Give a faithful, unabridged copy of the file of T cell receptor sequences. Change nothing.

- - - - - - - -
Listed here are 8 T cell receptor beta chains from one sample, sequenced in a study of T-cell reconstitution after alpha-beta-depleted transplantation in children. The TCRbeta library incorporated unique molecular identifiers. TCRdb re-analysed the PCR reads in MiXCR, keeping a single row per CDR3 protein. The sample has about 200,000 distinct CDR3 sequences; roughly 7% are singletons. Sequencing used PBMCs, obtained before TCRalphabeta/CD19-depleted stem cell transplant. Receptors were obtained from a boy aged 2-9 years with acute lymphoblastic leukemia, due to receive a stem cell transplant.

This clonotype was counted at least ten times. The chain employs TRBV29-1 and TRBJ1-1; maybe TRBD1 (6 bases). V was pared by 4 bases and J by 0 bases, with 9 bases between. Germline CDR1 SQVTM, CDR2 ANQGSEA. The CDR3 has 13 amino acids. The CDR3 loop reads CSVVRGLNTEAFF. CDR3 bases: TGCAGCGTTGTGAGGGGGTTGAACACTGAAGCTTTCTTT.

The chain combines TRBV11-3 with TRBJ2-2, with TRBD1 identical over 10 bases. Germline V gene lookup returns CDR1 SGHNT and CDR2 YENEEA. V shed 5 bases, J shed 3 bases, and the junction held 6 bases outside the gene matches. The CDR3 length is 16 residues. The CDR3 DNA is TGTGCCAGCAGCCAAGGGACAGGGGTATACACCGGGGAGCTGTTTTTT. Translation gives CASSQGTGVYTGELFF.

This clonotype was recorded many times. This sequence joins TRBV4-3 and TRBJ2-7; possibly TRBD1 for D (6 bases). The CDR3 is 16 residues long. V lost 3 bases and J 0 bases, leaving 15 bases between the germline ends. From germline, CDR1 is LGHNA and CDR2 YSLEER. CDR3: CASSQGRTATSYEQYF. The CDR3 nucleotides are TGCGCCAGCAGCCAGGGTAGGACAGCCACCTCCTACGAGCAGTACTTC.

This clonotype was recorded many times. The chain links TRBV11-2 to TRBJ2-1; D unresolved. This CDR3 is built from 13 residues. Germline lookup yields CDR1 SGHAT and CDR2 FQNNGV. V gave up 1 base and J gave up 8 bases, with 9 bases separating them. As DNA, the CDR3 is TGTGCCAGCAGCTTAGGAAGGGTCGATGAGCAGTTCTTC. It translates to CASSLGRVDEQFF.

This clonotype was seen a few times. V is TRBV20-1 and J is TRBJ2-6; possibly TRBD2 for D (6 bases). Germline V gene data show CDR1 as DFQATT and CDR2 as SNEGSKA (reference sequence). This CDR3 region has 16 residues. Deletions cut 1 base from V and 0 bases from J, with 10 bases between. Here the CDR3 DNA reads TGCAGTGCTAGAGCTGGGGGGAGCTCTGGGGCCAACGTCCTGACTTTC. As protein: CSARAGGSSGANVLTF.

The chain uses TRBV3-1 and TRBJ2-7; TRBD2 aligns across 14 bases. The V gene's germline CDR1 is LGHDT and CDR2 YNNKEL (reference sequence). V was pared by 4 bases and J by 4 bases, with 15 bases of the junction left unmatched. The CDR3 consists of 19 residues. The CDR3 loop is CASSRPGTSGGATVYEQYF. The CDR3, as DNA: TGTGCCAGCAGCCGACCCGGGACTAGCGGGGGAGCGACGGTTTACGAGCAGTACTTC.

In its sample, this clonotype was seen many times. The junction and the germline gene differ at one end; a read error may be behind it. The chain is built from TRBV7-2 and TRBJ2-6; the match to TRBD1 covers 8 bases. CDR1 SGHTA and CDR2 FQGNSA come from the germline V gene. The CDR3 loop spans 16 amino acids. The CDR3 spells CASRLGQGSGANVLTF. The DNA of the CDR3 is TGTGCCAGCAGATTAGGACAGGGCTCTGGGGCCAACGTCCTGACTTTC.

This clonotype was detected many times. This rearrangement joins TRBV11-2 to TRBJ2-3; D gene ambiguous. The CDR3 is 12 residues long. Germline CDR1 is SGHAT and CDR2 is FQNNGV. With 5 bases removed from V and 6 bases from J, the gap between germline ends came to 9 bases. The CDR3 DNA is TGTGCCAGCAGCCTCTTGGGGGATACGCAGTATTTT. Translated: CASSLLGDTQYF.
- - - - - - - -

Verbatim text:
Listed here are 8 T cell receptor beta chains from one sample, sequenced in a study of T-cell reconstitution after alpha-beta-depleted transplantation in children. The TCRbeta library incorporated unique molecular identifiers. TCRdb re-analysed the PCR reads in MiXCR, keeping a single row per CDR3 protein. The sample has about 200,000 distinct CDR3 sequences; roughly 7% are singletons. Sequencing used PBMCs, obtained before TCRalphabeta/CD19-depleted stem cell transplant. Receptors were obtained from a boy aged 2-9 years with acute lymphoblastic leukemia, due to receive a stem cell transplant.

This clonotype was counted at least ten times. The chain employs TRBV29-1 and TRBJ1-1; maybe TRBD1 (6 bases). V was pared by 4 bases and J by 0 bases, with 9 bases between. Germline CDR1 SQVTM, CDR2 ANQGSEA. The CDR3 has 13 amino acids. The CDR3 loop reads CSVVRGLNTEAFF. CDR3 bases: TGCAGCGTTGTGAGGGGGTTGAACACTGAAGCTTTCTTT.

The chain combines TRBV11-3 with TRBJ2-2, with TRBD1 identical over 10 bases. Germline V gene lookup returns CDR1 SGHNT and CDR2 YENEEA. V shed 5 bases, J shed 3 bases, and the junction held 6 bases outside the gene matches. The CDR3 length is 16 residues. The CDR3 DNA is TGTGCCAGCAGCCAAGGGACAGGGGTATACACCGGGGAGCTGTTTTTT. Translation gives CASSQGTGVYTGELFF.

This clonotype was recorded many times. This sequence joins TRBV4-3 and TRBJ2-7; possibly TRBD1 for D (6 bases). The CDR3 is 16 residues long. V lost 3 bases and J 0 bases, leaving 15 bases between the germline ends. From germline, CDR1 is LGHNA and CDR2 YSLEER. CDR3: CASSQGRTATSYEQYF. The CDR3 nucleotides are TGCGCCAGCAGCCAGGGTAGGACAGCCACCTCCTACGAGCAGTACTTC.

This clonotype was recorded many times. The chain links TRBV11-2 to TRBJ2-1; D unresolved. This CDR3 is built from 13 residues. Germline lookup yields CDR1 SGHAT and CDR2 FQNNGV. V gave up 1 base and J gave up 8 bases, with 9 bases separating them. As DNA, the CDR3 is TGTGCCAGCAGCTTAGGAAGGGTCGATGAGCAGTTCTTC. It translates to CASSLGRVDEQFF.

This clonotype was seen a few times. V is TRBV20-1 and J is TRBJ2-6; possibly TRBD2 for D (6 bases). Germline V gene data show CDR1 as DFQATT and CDR2 as SNEGSKA (reference sequence). This CDR3 region has 16 residues. Deletions cut 1 base from V and 0 bases from J, with 10 bases between. Here the CDR3 DNA reads TGCAGTGCTAGAGCTGGGGGGAGCTCTGGGGCCAACGTCCTGACTTTC. As protein: CSARAGGSSGANVLTF.

The chain uses TRBV3-1 and TRBJ2-7; TRBD2 aligns across 14 bases. The V gene's germline CDR1 is LGHDT and CDR2 YNNKEL (reference sequence). V was pared by 4 bases and J by 4 bases, with 15 bases of the junction left unmatched. The CDR3 consists of 19 residues. The CDR3 loop is CASSRPGTSGGATVYEQYF. The CDR3, as DNA: TGTGCCAGCAGCCGACCCGGGACTAGCGGGGGAGCGACGGTTTACGAGCAGTACTTC.

In its sample, this clonotype was seen many times. The junction and the germline gene differ at one end; a read error may be behind it. The chain is built from TRBV7-2 and TRBJ2-6; the match to TRBD1 covers 8 bases. CDR1 SGHTA and CDR2 FQGNSA come from the germline V gene. The CDR3 loop spans 16 amino acids. The CDR3 spells CASRLGQGSGANVLTF. The DNA of the CDR3 is TGTGCCAGCAGATTAGGACAGGGCTCTGGGGCCAACGTCCTGACTTTC.

This clonotype was detected many times. This rearrangement joins TRBV11-2 to TRBJ2-3; D gene ambiguous. The CDR3 is 12 residues long. Germline CDR1 is SGHAT and CDR2 is FQNNGV. With 5 bases removed from V and 6 bases from J, the gap between germline ends came to 9 bases. The CDR3 DNA is TGTGCCAGCAGCCTCTTGGGGGATACGCAGTATTTT. Translated: CASSLLGDTQYF.